At a training centre west of Ulan Bator, troops from Mongolia, the US and a host of other nations are taking part in the Khaan Quest 2008 military exercises.
Over a three-week period, almost 500 soldiers and military representatives from around the world will participate in drills aimed at improving multinational peacekeeping operations.
Two hundred and twenty of the troops are Mongolian and another 100 are from the US. Representatives from Thailand, Nepal, France and India are also taking part.
As exercises go, these ones are relatively small – but they are symbolic.
They represent part of Mongolia’s ongoing efforts to build ties that extend beyond its two super-power neighbours.
Mongolia is sandwiched between China and Russia, both of which have controlled it in the past.
The Qing dynasty ruled Mongolia for more than 200 years. It absorbed swathes of the once-great Mongolian empire, including what is now China’s Inner Mongolian Autonomous Region.
When the Qing fell in 1911, China and Russia tussled over Mongolia before a Soviet-backed communist government took power there in the early 1920s.
Mongolia functioned as a Soviet satellite state and served as a buffer with China. Soviet troops were stationed in the country and policy, for the most part, mirrored Moscow.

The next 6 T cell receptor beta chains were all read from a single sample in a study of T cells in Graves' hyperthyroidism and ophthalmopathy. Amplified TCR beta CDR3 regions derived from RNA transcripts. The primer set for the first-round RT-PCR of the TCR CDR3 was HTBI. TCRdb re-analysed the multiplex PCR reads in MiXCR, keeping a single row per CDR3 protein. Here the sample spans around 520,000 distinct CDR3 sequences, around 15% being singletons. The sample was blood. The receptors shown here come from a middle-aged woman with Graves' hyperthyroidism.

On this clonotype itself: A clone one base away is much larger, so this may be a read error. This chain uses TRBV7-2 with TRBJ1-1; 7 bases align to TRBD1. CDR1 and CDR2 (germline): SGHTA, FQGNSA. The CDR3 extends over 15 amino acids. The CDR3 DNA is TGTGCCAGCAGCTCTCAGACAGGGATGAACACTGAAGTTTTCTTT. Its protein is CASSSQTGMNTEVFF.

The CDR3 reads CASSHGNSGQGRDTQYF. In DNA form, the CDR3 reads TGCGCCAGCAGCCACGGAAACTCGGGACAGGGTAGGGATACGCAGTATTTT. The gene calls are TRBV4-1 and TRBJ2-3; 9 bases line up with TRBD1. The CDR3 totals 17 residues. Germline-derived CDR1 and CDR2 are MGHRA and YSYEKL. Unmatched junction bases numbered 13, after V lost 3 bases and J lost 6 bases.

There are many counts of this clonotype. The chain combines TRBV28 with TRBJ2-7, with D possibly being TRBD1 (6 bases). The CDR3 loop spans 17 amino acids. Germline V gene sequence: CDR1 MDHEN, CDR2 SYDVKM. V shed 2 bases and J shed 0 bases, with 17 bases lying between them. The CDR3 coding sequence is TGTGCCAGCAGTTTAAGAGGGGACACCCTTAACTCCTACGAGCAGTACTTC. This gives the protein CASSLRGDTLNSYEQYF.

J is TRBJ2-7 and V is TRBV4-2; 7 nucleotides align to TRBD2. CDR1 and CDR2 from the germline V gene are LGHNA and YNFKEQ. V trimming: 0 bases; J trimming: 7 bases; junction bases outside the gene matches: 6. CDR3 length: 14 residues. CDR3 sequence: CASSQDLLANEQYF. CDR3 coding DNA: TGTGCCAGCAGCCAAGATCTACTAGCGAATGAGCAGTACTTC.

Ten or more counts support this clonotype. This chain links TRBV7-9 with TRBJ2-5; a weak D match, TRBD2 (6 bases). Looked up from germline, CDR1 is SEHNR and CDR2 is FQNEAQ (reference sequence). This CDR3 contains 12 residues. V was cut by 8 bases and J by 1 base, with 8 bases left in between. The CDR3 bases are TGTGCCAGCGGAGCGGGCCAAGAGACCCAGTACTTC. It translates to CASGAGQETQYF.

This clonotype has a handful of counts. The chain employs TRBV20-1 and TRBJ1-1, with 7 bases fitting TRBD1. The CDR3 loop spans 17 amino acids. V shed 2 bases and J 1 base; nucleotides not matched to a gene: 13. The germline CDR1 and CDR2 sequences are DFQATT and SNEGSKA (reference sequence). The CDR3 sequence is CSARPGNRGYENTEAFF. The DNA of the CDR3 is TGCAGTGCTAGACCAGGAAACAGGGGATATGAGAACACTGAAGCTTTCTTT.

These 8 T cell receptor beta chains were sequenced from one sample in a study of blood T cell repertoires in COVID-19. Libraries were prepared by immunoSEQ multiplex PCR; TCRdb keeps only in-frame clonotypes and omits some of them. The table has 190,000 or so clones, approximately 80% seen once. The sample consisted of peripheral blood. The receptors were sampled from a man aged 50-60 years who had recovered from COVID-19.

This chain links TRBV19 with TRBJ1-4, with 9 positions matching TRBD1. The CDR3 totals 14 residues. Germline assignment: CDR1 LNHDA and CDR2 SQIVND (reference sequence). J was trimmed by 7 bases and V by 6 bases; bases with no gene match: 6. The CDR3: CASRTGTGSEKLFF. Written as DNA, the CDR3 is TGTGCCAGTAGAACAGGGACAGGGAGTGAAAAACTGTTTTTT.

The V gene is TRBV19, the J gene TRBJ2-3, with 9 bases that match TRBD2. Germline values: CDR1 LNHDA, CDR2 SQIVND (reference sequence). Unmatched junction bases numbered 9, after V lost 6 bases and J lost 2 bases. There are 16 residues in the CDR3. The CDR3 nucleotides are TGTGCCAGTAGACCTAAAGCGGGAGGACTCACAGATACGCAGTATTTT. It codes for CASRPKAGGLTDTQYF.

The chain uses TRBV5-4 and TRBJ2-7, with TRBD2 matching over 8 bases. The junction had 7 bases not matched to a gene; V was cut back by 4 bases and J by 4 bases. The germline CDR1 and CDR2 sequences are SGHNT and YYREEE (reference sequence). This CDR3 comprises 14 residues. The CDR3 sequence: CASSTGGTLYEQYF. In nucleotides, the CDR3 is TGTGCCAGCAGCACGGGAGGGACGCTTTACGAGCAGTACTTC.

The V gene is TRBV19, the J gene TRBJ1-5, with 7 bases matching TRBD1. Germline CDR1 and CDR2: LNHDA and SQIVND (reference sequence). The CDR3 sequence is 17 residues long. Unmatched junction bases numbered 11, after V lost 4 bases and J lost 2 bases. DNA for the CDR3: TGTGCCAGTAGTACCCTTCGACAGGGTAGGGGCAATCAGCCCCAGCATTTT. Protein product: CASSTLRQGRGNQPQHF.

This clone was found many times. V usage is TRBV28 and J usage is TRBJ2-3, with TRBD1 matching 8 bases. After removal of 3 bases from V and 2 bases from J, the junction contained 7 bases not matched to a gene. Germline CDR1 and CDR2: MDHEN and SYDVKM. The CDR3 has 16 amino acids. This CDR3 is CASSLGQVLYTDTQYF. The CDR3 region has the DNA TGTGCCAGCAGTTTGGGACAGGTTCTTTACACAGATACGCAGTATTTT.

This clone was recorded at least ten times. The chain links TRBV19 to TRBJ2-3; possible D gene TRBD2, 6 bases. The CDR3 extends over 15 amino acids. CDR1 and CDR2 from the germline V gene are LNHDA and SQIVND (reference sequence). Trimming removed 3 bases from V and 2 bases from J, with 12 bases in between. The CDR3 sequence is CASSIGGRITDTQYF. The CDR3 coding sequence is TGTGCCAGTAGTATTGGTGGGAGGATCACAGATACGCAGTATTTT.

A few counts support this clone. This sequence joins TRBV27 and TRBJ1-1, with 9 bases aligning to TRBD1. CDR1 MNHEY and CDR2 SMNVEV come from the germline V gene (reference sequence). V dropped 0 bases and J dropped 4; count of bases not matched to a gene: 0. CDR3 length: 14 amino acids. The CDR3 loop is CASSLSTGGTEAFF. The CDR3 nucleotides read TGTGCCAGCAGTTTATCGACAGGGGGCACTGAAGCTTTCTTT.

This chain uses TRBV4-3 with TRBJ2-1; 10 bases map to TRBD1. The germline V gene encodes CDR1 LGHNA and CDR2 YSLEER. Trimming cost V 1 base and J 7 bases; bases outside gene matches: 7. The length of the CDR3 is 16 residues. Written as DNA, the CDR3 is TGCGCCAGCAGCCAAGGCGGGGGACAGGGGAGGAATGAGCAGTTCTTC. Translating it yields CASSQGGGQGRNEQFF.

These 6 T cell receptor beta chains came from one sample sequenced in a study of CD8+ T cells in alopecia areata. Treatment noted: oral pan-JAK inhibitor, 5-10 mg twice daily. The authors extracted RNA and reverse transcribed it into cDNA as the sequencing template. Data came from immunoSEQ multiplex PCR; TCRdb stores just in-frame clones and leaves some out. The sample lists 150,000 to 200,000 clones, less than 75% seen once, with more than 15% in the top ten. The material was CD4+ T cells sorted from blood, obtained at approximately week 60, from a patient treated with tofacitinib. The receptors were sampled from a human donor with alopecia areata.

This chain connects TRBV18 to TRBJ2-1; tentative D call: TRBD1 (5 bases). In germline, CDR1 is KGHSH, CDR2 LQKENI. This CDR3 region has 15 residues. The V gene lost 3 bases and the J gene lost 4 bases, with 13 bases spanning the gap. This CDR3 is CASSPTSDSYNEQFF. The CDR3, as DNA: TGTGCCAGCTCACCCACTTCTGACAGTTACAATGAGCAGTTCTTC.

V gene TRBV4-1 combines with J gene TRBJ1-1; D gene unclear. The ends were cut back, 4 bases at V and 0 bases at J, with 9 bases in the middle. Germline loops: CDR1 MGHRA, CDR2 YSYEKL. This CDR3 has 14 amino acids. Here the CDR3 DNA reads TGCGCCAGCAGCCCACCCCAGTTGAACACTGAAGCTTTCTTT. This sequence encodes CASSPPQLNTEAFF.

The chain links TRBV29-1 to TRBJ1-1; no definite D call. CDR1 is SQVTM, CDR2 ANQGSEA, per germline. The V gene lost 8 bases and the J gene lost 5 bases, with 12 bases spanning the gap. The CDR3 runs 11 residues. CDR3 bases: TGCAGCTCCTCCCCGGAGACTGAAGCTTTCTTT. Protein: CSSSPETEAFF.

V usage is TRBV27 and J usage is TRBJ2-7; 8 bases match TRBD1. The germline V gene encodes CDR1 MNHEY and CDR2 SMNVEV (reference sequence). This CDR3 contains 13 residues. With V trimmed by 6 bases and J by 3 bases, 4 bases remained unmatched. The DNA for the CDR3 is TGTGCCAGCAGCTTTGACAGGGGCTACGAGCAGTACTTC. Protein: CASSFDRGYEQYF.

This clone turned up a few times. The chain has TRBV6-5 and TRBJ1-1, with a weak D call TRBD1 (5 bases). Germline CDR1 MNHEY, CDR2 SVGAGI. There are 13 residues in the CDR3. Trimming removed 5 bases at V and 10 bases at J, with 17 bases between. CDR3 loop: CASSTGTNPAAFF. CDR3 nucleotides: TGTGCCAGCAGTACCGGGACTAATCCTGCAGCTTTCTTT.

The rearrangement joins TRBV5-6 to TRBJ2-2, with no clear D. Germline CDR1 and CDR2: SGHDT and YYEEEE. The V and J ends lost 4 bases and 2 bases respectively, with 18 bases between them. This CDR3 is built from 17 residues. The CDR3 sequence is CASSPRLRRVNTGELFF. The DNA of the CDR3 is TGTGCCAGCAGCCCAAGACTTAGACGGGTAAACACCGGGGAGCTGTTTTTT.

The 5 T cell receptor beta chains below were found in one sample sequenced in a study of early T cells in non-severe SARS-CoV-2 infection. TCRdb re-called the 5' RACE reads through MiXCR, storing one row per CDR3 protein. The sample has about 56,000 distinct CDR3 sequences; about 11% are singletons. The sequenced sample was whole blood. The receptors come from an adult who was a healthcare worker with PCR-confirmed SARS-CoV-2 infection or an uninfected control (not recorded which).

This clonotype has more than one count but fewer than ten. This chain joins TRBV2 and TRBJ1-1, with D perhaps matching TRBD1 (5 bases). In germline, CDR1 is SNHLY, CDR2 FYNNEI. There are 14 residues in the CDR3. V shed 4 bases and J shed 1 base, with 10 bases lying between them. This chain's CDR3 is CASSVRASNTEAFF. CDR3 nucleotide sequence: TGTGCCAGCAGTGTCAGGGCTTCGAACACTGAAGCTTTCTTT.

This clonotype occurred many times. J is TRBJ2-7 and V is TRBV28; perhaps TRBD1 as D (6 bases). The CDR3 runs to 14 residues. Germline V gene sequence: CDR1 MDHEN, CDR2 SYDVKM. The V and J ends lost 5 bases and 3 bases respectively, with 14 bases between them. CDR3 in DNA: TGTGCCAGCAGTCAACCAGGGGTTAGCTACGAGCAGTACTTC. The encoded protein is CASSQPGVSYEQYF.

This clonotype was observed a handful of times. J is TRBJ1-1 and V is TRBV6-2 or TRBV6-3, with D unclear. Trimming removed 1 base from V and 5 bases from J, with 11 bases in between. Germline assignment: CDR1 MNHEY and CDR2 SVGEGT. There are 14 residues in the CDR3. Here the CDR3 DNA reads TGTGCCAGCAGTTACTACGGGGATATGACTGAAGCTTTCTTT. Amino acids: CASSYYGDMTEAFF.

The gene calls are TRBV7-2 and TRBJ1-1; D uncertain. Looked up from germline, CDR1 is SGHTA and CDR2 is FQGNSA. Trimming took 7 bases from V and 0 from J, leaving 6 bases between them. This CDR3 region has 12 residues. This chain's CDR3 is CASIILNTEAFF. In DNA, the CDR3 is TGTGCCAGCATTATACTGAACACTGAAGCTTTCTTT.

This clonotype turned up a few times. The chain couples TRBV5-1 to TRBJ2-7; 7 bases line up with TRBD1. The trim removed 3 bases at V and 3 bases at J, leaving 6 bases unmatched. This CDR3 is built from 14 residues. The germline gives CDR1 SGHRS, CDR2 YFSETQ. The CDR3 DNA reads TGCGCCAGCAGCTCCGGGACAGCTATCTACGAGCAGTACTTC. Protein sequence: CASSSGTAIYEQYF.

When the Soviet Union collapsed, Mongolia shifted to a free market economy and a parliamentary democracy – one which has been, in general, stable.
Today, Mongolia knows it must maintain close bonds with its giant neighbours, both of which are vital to the land-locked nation.
China is Mongolia’s largest trading partner, followed by Russia. Russia supplies almost all of Mongolia’s oil, China controls its access to ports. Both are major investors and both have their eyes firmly fixed on Mongolia’s mineral wealth.
But the young democracy – mindful of past subordination to Moscow and China’s voracious appetite for natural resources – also sees diversifying its international ties as the best guarantee of its political and economic independence.
So it has been seeking to build new relationships, both with the West and with other Asian nations, in a variety of different arenas. Mongolia calls it a “third neighbour” policy.
“No-one denies that Russia and China are the heavyweights in the region, but Mongolia has resolved since the mid-1990s to embrace ‘third neighbour’ countries,” said William Infante, Mongolia country director for the Asia Foundation, an NGO that promotes democracy and development.
“It recognises that diverse foreign and trade relations are an element of broader stability. So although much of their trade does come from China and Russia, they are cultivating relations with a diverse field of actors.”
To that end, Mongolia has been expanding its engagement in international missions and organisations.
Five years ago it sent a small deployment of troops to Iraq as part of the “coalition of the willing”. This deployment has been renewed annually ever since.
Mongolia also has soldiers in Afghanistan and has contributed peacekeepers to UN missions in countries including DR Congo and Sierra Leone.